This was written by Roxanna Elden, an English teacher in Miami who is the author of “See Me After Class: Advice for Teachers by Teachers.” She is a National Board Certified high school teacher and a member of the Teacher Leaders Network.
By Roxanna Elden
When I started teaching freshman English, one of my favorite lessons covered errors in logic, including these three terms:
·Oversimplification: The argument presents one cause or solution without considering other factors.
·Circular reasoning: The argument treats the point to be proven as if it is already a proven fact.
·Either/or reasoning: The argument reduces multiple possibilities to two options.
It’s not just about memorizing definitions. The point of teaching terms like these is so students can apply them to wider world issues. This is time-consuming in a classroom of low-level readers; students who don’t read about current events have trouble discussing them critically. Much in-class background discussion is required, for example before students can recognize oversimplification in a statement such as: Teacher effectiveness is the most significant factor in student achievement.
What additional factors does this statement fail to consider?” I might ask. In response, students could probably list many out-of-school variables that affect achievement, but I’d like to think they’d also recognize factors that cause learning conditions to vary within schools. They might mention, for example, that schools group students by academic level and language skill. Some classes have high concentrations of students whose progress is less likely to reflect a teacher’s efforts.
They might also mention that the phrase teacher effectiveness has come to mean ability to raise test scores, and when we say student achievement, learning gains, or student performance we are also referring to test scores. All of this assumes that scores on standardized tests prove what they are supposed to about student achievement. To the extent they don’t, the term teacher effectiveness doesn’t mean much either.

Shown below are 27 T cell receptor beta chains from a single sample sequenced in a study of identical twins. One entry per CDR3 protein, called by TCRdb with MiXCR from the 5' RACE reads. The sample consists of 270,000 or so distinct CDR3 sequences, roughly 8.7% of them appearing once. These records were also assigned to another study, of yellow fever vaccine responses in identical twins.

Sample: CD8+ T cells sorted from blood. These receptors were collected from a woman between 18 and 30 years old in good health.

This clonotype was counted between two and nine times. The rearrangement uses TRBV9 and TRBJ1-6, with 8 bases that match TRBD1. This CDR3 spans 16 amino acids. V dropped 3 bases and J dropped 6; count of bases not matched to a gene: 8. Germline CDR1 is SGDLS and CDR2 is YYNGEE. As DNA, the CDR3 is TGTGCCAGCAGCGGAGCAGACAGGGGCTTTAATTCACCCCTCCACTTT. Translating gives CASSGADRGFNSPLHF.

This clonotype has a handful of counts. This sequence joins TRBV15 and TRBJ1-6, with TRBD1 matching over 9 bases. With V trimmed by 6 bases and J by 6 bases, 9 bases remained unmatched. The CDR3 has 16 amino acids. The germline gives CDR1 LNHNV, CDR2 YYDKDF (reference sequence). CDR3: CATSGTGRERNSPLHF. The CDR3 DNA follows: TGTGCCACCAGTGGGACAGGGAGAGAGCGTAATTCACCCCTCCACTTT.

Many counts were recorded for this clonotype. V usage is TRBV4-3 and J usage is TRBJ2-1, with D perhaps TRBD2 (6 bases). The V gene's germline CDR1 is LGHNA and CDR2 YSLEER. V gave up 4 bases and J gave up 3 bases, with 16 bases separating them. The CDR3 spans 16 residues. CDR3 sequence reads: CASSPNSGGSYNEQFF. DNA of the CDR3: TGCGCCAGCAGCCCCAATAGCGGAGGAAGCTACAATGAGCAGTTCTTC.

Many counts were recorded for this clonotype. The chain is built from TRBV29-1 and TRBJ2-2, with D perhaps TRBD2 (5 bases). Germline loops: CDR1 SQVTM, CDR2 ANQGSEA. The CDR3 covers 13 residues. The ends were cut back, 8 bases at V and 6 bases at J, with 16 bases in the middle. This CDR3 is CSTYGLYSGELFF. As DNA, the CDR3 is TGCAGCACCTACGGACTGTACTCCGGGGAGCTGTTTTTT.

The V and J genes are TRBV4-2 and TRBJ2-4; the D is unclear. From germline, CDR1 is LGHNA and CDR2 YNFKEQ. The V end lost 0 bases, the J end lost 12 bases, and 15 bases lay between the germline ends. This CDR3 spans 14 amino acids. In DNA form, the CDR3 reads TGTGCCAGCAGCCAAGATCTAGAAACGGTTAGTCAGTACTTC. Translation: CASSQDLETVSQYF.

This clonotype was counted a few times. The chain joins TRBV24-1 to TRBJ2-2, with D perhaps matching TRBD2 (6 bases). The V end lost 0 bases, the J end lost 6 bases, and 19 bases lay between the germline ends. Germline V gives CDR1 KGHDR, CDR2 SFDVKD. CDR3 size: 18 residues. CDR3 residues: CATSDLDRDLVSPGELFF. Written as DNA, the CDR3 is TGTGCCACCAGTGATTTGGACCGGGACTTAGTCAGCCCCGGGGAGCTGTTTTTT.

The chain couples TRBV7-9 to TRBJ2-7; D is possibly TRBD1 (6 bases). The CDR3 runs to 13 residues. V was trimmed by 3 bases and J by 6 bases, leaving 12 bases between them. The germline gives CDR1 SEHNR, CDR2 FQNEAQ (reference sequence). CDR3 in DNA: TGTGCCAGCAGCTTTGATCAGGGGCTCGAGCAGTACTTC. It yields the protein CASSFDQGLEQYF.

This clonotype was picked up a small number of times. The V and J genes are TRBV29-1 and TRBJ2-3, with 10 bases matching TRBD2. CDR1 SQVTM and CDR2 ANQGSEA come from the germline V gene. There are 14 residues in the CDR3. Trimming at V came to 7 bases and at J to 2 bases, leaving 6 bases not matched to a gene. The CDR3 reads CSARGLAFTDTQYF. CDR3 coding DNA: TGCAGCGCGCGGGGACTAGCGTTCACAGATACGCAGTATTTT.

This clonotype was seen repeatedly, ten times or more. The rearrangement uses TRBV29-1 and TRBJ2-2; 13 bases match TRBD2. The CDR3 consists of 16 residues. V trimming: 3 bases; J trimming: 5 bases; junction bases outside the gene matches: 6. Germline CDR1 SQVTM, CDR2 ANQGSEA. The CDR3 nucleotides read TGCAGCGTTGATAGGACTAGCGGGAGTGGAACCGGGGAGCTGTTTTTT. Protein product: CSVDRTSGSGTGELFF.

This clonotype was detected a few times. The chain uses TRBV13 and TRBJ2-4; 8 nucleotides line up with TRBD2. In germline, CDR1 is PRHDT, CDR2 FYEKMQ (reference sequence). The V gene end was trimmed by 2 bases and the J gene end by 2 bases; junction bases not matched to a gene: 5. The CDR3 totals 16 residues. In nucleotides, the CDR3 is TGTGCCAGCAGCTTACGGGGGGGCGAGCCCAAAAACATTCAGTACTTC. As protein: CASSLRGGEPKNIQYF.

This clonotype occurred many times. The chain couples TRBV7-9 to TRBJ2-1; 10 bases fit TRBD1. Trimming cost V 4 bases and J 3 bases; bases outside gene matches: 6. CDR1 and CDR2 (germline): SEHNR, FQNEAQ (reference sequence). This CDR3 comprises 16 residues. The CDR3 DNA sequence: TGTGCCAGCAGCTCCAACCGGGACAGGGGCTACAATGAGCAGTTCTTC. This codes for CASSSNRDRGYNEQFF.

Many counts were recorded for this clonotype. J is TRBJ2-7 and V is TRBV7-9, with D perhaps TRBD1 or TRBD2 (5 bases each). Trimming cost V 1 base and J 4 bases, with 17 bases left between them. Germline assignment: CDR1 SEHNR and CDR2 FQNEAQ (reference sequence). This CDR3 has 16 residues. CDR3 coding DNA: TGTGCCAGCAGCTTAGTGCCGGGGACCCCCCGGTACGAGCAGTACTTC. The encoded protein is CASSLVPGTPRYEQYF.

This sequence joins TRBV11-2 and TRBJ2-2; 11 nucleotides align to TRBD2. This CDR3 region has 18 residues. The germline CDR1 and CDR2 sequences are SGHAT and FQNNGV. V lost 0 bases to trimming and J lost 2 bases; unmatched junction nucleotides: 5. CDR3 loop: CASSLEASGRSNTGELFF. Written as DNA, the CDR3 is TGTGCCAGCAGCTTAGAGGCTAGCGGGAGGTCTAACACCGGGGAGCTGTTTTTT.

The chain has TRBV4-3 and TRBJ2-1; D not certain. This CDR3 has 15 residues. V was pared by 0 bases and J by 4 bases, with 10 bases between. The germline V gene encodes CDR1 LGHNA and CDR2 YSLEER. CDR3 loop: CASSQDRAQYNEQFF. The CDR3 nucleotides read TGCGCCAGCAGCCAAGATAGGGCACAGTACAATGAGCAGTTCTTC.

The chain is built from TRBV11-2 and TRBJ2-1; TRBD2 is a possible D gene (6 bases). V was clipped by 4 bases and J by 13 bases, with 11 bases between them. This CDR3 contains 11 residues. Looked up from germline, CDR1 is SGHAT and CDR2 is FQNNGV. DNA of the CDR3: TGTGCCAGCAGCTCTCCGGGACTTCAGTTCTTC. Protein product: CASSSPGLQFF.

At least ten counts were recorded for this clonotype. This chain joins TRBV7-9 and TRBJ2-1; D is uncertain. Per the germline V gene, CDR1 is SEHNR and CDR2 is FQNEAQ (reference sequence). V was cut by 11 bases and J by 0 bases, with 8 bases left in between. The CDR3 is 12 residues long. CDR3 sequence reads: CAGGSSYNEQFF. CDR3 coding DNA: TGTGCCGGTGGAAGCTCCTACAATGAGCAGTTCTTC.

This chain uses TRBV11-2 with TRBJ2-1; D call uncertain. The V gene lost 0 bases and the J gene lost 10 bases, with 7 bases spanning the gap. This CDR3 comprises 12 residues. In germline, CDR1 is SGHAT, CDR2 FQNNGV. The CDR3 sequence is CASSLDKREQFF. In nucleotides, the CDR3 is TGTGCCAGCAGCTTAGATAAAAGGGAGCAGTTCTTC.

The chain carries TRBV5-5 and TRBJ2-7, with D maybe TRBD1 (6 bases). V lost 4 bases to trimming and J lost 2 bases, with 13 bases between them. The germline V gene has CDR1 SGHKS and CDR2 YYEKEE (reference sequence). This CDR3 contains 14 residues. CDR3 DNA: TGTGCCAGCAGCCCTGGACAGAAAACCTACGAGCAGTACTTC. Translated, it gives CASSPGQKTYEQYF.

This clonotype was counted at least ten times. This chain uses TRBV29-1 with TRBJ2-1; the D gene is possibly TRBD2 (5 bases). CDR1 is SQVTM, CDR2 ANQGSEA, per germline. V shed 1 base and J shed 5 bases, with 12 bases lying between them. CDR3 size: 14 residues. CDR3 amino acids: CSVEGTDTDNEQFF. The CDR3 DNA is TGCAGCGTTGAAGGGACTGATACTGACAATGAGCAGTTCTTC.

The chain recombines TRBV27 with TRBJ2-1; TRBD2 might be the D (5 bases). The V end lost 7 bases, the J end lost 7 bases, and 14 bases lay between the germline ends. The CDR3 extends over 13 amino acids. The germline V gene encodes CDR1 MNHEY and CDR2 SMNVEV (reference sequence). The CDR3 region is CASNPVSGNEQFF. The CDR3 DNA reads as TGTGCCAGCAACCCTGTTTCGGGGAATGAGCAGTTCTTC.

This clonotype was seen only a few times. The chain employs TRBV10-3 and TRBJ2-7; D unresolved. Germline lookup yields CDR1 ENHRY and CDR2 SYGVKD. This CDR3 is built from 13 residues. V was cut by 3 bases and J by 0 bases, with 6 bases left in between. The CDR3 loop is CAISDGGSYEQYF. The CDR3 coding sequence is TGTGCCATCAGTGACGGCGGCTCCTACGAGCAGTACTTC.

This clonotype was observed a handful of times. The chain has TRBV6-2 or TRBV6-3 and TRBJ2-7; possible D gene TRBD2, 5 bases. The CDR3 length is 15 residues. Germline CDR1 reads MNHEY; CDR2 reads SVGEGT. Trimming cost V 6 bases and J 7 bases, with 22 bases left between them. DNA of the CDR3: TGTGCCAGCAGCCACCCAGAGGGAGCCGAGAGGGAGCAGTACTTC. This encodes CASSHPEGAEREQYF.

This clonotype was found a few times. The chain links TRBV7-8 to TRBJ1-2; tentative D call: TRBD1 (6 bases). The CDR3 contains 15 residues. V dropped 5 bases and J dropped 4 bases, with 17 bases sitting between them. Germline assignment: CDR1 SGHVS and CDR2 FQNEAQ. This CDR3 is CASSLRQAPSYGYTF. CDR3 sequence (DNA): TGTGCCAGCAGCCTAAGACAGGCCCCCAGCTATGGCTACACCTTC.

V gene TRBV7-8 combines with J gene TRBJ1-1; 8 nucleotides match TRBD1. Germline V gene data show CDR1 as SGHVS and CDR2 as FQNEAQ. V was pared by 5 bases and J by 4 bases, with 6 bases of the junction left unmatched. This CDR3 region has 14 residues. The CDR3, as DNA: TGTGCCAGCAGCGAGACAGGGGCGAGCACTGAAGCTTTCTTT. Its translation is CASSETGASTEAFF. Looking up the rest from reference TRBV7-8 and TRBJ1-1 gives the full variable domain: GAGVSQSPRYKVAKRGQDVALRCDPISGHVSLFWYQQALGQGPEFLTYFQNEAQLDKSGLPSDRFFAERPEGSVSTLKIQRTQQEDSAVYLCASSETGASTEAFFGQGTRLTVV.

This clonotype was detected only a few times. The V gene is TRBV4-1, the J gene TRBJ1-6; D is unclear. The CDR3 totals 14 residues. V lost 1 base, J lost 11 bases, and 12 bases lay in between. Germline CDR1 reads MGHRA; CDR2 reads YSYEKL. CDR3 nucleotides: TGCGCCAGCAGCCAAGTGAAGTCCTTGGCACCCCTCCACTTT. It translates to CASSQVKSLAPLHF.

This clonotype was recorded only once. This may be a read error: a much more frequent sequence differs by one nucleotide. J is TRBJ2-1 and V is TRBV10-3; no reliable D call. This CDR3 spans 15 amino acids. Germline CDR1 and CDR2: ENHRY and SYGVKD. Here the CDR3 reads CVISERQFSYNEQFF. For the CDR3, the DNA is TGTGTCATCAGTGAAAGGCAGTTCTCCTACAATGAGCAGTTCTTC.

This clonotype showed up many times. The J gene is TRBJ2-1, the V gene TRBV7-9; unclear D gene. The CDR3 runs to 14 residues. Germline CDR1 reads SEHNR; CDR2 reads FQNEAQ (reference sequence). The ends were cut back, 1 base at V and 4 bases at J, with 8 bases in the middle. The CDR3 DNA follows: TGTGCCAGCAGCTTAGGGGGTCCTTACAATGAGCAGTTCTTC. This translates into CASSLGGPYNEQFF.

At this point, a student in the back of the room might call out excitedly, “Hey, isn’t that an example of circular reasoning?”
I’d be so impressed with his insight I wouldn’t even tell him he should have raised his hand.
Another student might chime in, then, offering this example: “Teachers with difficult classes at high-poverty schools run the biggest risk of being labeled ineffective. Then, they are used as proof that ineffective teachers are concentrated in high-poverty schools.”
Or this: “Teachers who earn advanced degrees often complain that test pressure keeps them from using what they’ve learned. Then, test scores are used to question whether advanced degrees make teachers more effective.”
“Good job,” I’d say, “but let’s move on. We need some examples of either/or reasoning.”
A shy girl in the back of the classroom would slowly raise her hand. The other students – having realized that this class exists only in my imagination and I want this moment to be dramatic – would fall silent. “I saw this movie, Waiting for Superman , where they said we used to think bad neighborhoods made schools bad. Then they said now we’ve realized bad schools make neighborhoods bad. That seems like either/or reasoning, because both of those statements can be partly true.”
The bell would ring then, breaking the class’s awed silence, but there would still be much to discuss next class. After all, recognizing logical fallacies is just the beginning of critical thinking. I’d like students to notice when quotes, pictures, and data are used selectively to manipulate public opinion. I want them to understand that businesses and organizations hire publicists to deliver messages through the media. Fully literate people read… but they also know better than to believe everything they read. This is what I want for my students.
Of course once students become critical thinkers they’re likely to question teachers as well. They might ask why they miss weeks of instruction time each year taking interim tests for data-collection purposes, and why teachers spend additional time teaching key-word-circling and process-of-elimination strategies to help students pretend to read better than they really can. They might pull together the concepts discussed in class to argue out that when these tricks work, student test scores become further “proof” that focusing on teacher “effectiveness” is good for student “achievement.”
If my students did this, I would certainly feel like an effective teacher. But last year’s students never learned the terms discussed above. I stopped teaching logical fallacies – and many other favorite lessons - years ago to accommodate an instructional calendar more directly correlated to test questions. My students did well on the test, though, and I was congratulated for my “learning gains.”
So why can’t I stop thinking about the learning lost?
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